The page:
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Zerto 2017 Predictions: Finding Peace of Mind in 2017

VMblog Predictions 2017

Virtualization and Cloud executives share their predictions for 2017.  Read them in this 9th annual series exclusive.

Contributed by Jennifer Gill, Director, Global Product Marketing, Zerto

Finding Peace of Mind in 2017

We live in a world where data is everything. Every major organization relies heavily on all types of data and applications to operate effectively and meet the needs of its end-users and customers. There's the obvious upside to the way in which this has helped companies evolve; increased efficiencies, cost-savings, customer conveniences, customer analytics - the list goes on. But then there's the dark side, the side that keeps IT administrators, CIOs and CEOs up at night thinking, "what happens if we get hacked, what happens if we get hit with ransomware, what happens if that impending hurricane floods our data center?"

With a number of very public wake-up calls in 2016, from the likes of Delta, Yahoo, the California Department of Motor Vehicles and others, these concerns have only been elevated. As a result, in 2017 IT organizations will adopt new IT resilience, business continuity and disaster recovery (BC/DR) tools and strategies at an accelerated rate to both increase peace of mind and ensure they are prepared to have little-to-no downtime should the worst happen.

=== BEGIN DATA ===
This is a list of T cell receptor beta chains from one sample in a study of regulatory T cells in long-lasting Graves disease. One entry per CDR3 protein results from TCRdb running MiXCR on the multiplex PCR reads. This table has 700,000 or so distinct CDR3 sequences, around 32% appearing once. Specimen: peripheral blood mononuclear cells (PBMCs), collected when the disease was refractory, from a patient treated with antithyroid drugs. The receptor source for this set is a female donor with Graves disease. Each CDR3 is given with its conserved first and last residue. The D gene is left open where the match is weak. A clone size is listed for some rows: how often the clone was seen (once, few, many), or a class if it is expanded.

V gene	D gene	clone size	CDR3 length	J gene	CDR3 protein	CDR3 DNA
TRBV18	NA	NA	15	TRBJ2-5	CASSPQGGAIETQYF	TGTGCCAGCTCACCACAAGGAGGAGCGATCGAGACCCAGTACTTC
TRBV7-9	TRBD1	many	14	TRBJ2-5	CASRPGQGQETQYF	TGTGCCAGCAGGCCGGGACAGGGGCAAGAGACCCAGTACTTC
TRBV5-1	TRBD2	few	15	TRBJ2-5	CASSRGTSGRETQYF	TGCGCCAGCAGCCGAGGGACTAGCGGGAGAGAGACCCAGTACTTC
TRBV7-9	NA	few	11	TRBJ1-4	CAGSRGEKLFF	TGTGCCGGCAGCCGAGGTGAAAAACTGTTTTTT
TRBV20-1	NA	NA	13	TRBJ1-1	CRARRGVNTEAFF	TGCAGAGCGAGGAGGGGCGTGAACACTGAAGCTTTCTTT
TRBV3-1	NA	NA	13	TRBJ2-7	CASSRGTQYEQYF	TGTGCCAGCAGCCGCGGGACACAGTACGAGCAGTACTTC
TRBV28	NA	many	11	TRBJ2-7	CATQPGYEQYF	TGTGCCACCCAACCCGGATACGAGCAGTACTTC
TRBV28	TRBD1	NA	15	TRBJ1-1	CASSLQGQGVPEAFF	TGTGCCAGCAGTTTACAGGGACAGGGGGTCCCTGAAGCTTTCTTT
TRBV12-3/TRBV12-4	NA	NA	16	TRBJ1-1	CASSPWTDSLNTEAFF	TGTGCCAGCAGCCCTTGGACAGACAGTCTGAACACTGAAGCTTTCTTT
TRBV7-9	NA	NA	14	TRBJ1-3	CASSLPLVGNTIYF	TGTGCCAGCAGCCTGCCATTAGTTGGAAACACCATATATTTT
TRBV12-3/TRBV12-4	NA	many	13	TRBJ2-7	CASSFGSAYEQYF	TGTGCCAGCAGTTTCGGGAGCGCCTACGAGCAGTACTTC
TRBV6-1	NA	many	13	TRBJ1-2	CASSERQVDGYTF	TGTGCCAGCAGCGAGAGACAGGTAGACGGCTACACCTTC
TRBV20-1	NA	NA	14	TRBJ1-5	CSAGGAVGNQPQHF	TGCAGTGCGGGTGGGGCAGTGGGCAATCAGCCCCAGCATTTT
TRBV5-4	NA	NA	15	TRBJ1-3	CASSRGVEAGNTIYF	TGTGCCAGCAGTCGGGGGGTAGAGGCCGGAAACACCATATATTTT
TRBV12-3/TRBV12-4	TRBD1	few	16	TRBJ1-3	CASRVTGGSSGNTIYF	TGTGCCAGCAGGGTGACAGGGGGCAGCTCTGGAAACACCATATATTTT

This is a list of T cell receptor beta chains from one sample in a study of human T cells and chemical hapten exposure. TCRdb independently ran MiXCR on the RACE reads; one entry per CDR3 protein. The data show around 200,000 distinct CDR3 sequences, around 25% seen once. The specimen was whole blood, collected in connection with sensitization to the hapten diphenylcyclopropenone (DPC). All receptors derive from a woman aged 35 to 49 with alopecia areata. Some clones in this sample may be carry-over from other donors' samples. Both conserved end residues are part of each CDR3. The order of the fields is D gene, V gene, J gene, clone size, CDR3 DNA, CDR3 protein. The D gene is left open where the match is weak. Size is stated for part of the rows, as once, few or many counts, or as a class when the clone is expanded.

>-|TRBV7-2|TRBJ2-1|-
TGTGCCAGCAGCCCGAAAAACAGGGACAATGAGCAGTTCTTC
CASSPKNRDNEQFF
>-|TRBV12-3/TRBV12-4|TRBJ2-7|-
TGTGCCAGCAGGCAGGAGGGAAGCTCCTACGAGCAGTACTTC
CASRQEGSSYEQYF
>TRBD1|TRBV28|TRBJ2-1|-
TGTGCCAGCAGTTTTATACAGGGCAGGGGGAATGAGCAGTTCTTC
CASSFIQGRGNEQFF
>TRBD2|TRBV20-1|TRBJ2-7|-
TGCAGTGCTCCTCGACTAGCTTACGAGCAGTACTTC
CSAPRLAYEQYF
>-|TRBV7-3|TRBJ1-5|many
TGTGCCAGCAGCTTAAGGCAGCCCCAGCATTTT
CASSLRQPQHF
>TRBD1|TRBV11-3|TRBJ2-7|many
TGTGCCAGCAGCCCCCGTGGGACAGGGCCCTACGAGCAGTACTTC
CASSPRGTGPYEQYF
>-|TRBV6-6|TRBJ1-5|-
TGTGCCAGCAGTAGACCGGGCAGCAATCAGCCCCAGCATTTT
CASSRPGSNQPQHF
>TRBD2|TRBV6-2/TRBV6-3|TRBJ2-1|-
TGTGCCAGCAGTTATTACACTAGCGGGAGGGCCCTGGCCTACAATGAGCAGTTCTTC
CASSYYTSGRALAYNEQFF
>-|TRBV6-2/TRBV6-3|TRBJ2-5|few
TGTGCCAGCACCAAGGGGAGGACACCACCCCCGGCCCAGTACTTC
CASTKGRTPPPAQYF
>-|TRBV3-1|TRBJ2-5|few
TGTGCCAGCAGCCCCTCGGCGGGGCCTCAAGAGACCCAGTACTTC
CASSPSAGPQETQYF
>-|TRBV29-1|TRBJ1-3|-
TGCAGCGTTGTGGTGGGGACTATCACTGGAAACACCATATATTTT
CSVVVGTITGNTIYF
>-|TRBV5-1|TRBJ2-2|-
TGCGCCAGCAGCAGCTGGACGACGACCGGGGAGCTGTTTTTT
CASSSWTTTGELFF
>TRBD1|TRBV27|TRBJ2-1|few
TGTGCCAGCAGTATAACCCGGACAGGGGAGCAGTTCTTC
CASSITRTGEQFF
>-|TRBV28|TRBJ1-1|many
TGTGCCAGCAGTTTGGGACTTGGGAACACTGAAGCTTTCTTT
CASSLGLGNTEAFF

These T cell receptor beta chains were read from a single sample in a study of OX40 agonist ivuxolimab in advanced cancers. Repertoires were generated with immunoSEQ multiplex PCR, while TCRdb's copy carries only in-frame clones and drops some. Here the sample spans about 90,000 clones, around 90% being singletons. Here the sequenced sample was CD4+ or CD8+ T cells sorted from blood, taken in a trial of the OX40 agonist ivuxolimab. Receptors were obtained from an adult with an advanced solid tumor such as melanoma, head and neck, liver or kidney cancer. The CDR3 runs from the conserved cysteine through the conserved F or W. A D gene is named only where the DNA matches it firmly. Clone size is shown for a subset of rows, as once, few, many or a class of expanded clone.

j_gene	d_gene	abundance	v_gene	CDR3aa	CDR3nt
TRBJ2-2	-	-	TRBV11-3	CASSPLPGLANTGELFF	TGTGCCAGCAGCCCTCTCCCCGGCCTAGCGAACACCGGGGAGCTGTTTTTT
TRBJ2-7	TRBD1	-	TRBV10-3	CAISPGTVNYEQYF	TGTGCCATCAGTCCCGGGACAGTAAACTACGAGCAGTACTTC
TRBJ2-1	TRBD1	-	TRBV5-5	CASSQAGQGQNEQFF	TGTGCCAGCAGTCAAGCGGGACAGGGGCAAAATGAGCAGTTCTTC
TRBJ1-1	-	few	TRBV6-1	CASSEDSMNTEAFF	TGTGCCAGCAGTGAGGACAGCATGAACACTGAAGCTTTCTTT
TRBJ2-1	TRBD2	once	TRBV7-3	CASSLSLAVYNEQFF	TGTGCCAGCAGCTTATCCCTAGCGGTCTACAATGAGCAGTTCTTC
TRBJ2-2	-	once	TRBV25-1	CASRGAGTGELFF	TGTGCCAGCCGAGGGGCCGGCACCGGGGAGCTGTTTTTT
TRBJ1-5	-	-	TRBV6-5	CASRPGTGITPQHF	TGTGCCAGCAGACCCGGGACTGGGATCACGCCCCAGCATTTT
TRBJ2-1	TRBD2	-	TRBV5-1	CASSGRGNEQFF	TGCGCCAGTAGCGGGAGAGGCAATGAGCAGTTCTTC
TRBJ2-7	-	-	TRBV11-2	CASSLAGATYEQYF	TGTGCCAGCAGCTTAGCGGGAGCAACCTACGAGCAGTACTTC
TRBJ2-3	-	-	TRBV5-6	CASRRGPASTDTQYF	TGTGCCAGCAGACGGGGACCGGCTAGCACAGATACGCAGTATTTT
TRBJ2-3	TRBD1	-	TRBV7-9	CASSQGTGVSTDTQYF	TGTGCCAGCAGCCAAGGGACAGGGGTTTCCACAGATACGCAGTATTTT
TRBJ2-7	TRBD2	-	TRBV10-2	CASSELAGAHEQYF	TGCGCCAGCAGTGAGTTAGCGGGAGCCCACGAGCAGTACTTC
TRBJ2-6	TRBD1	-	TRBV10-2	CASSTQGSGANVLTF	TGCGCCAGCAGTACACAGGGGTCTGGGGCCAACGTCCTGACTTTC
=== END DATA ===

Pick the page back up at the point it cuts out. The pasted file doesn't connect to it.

How exactly will this translate in the field? For starters, backup and DR will consolidate. Customers will be able to get long term archiving out of their DR solutions, which may render some backup solutions redundant. Many DR solutions, for example, have backup like features, including point in time recovery, which can even be more granular than traditional backup options; recovering from seconds - not hours - ago. If you can recover data from seconds before an attack, for up to 30 days, why would you defer to a 12-hour old backup? Or in worse cases an even older one? In 2017, with SLAs increasing, DR solutions will keep expanding their capabilities further and further into the backup space.